Dissociated tooth tissues contain both dentin and enamel, show presence of epithelial and mesenchymal dental stem cells in porcine third molar tissues. For bio-engineering, complex tooth structures are obtained from pig tooth bud tissues which show potential for the regeneration of mammalian dental tissues. These cultured rat tooth bud cells are obtained from 3 to 7 day post-natal (dpn) rats and cellseeded biodegradable scaffolds are grown in the omenta of adult rat hosts for 12 wks, and then harvested. Thus, bioengineer tooth structures derived from cultured tooth bud cells dental epithelial and mesenchymal stem cells can be maintained in vitro in culture medium. Similarly, bone constructs are grown in vitro with use of isolated cells, biodegradable polymer scaffolds, and bioreactors [5]. Culturing bone marrow mesenchymal stem cells (BMSCs) on ceramic bovine bone scaffolds in different environments in vitro are used to induce proliferation, differentiation, and maturation of BMSCs [5]. Regeneration of extensive bone defects is done using stem cells mainly by injecting adipose derived stem cells and demineralized bone matrix (DBM) into areas of bone defect [8] (Table 1).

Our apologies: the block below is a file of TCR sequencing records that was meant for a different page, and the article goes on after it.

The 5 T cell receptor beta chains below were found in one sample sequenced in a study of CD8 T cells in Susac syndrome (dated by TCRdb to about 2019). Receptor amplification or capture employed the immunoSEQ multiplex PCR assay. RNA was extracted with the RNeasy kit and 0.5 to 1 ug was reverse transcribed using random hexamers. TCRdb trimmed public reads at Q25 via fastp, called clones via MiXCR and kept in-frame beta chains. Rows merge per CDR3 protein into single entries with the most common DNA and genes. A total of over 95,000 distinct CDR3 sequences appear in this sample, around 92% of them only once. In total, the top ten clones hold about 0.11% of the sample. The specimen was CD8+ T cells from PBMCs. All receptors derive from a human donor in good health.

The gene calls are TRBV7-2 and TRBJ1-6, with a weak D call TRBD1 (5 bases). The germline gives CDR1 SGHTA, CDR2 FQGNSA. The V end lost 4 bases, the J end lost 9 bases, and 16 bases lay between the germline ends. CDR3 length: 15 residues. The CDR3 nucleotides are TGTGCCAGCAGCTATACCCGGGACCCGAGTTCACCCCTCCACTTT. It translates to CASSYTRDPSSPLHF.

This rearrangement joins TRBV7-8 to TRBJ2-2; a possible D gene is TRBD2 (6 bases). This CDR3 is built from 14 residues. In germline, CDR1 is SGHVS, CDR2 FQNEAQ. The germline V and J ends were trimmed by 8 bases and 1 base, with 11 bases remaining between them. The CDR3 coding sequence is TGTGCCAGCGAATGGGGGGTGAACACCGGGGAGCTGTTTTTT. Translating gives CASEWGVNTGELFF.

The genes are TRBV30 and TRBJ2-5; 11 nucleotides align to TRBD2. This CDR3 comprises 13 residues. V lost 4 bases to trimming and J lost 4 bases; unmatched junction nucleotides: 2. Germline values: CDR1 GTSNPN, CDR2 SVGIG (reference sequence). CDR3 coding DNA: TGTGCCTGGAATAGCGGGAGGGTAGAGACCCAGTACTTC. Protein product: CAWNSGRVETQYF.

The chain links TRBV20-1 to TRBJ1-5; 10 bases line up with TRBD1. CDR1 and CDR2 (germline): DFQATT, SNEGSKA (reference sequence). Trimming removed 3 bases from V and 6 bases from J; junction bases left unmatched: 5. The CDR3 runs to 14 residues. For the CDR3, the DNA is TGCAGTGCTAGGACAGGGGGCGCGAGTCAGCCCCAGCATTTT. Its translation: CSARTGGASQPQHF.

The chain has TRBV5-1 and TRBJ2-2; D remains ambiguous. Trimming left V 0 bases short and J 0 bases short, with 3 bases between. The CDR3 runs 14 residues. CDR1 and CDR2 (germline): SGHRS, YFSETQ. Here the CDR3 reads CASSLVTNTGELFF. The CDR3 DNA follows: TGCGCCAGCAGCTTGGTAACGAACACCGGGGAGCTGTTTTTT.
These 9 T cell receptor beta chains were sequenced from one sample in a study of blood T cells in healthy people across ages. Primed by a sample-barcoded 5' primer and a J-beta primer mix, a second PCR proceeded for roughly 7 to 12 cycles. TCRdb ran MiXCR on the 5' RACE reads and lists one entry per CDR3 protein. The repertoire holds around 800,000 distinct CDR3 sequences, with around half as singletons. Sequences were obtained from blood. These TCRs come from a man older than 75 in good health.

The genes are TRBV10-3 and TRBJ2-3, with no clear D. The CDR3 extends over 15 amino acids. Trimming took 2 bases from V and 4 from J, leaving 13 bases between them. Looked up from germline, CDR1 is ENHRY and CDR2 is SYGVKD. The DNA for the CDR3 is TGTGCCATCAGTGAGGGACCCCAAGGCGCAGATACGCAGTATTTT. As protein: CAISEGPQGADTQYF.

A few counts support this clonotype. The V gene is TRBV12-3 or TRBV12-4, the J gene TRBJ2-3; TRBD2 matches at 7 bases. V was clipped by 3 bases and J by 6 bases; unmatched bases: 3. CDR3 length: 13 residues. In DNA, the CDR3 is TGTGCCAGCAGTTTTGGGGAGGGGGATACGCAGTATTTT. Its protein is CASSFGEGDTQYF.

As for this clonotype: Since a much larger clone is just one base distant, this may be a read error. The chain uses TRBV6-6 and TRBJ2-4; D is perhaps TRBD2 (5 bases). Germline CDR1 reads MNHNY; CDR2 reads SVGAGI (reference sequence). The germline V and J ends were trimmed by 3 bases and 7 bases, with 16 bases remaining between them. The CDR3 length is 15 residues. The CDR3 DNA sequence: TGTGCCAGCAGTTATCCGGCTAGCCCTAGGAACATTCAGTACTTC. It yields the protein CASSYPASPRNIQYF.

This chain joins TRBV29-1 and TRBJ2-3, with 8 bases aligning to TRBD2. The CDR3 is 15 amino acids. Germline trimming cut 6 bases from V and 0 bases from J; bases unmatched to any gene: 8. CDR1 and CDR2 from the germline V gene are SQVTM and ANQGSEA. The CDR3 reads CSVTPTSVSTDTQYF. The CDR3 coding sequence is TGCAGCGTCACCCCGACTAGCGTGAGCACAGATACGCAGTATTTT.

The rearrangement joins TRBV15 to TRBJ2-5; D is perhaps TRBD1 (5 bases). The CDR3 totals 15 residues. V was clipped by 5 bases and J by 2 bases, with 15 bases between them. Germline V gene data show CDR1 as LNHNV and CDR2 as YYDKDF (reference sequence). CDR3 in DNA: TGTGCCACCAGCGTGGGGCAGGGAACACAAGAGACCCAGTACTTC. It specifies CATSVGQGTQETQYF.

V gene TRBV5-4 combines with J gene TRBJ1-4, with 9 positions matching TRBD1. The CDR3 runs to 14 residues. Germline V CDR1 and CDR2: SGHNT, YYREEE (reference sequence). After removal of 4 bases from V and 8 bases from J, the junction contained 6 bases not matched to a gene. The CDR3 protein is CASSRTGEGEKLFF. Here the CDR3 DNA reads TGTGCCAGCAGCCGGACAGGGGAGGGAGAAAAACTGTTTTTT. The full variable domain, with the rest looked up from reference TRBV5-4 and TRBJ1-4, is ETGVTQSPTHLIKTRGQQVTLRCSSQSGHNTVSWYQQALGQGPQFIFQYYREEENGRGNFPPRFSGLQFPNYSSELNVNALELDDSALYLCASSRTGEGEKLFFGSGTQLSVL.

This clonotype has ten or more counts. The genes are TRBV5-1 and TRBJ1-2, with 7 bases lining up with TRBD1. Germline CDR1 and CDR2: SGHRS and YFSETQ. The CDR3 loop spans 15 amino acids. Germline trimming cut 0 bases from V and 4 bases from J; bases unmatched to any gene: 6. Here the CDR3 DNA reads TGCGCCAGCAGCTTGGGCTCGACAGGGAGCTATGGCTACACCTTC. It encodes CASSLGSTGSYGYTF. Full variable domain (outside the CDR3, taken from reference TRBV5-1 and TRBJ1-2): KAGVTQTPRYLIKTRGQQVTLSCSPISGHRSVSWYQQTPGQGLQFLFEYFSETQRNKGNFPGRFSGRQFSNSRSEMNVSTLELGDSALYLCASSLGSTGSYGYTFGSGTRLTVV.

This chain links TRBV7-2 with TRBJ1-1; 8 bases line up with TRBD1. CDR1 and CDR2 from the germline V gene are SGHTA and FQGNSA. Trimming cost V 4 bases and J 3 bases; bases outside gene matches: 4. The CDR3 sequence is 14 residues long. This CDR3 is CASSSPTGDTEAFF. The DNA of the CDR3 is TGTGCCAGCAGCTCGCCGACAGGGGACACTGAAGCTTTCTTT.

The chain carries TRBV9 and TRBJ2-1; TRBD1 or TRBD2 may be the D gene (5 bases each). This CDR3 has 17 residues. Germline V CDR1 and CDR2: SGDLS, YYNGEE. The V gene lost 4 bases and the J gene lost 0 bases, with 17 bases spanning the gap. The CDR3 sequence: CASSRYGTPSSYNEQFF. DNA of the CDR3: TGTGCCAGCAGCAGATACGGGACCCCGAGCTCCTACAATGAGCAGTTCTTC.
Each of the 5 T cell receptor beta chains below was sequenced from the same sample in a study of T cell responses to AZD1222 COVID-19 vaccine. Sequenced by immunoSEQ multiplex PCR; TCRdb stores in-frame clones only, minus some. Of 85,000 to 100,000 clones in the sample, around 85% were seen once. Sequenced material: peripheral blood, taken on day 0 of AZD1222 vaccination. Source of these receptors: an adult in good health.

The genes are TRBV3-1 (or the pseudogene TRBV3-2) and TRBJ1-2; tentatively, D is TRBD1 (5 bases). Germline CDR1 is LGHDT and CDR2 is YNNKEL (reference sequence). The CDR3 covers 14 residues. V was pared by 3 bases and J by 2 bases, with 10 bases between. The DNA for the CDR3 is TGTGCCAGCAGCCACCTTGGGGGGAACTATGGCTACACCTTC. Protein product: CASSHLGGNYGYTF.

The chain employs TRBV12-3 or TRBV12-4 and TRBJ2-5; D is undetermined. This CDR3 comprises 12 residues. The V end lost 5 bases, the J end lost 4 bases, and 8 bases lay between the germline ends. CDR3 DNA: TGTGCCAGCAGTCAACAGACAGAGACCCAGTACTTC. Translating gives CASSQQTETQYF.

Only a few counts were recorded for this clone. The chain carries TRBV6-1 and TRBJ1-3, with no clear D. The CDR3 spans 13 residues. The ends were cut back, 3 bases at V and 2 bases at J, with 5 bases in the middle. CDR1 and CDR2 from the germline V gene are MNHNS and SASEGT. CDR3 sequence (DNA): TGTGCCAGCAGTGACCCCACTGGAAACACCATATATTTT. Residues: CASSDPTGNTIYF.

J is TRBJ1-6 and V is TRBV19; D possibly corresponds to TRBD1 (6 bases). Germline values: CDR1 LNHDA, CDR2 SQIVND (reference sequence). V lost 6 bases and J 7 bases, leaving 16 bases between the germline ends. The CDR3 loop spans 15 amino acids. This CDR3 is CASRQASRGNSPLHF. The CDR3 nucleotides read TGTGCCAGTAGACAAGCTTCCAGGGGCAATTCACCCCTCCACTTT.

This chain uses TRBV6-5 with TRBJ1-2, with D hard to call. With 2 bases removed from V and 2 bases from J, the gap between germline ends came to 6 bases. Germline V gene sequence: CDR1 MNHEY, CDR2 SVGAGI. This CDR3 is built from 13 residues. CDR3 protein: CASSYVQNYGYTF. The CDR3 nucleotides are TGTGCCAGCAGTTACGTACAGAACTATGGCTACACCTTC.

Vascularization of engineered teeth

The implantation of cultured dental cell-cell re-associations are allowed for the reproduction of fully formed teeth, crown morphogenesis, epithelial histogenesis. It also needs mineralized dentin and enamel deposition for rootperiodontium development. Vascularization is critical for organogenesis and tissue engineering generated tooth because it assists in blood vessel formation during tooth development. It is also essential for cell re-associations, in vivo implantation. Ex vivo, blood vessels are developed in the dental mesenchyme from the cap to bell stages and in the enamel organ, shortly before ameloblast differentiation. In cultured teeth and cell re-associations, blood-vessel-like structures are still remained in the peridental mesenchyme, but these never developed into dental tissues. After implantation, both teeth and re-associations get revascularized and these newly formed blood vessels originated from the host, are allowed for their survival, in affording conditions for fast organ growth, mineralization, and enamel secretion [37] (Table 1).

Factors Necessary for Periodontal Connective Tissue Attachment Formation on Dental Implants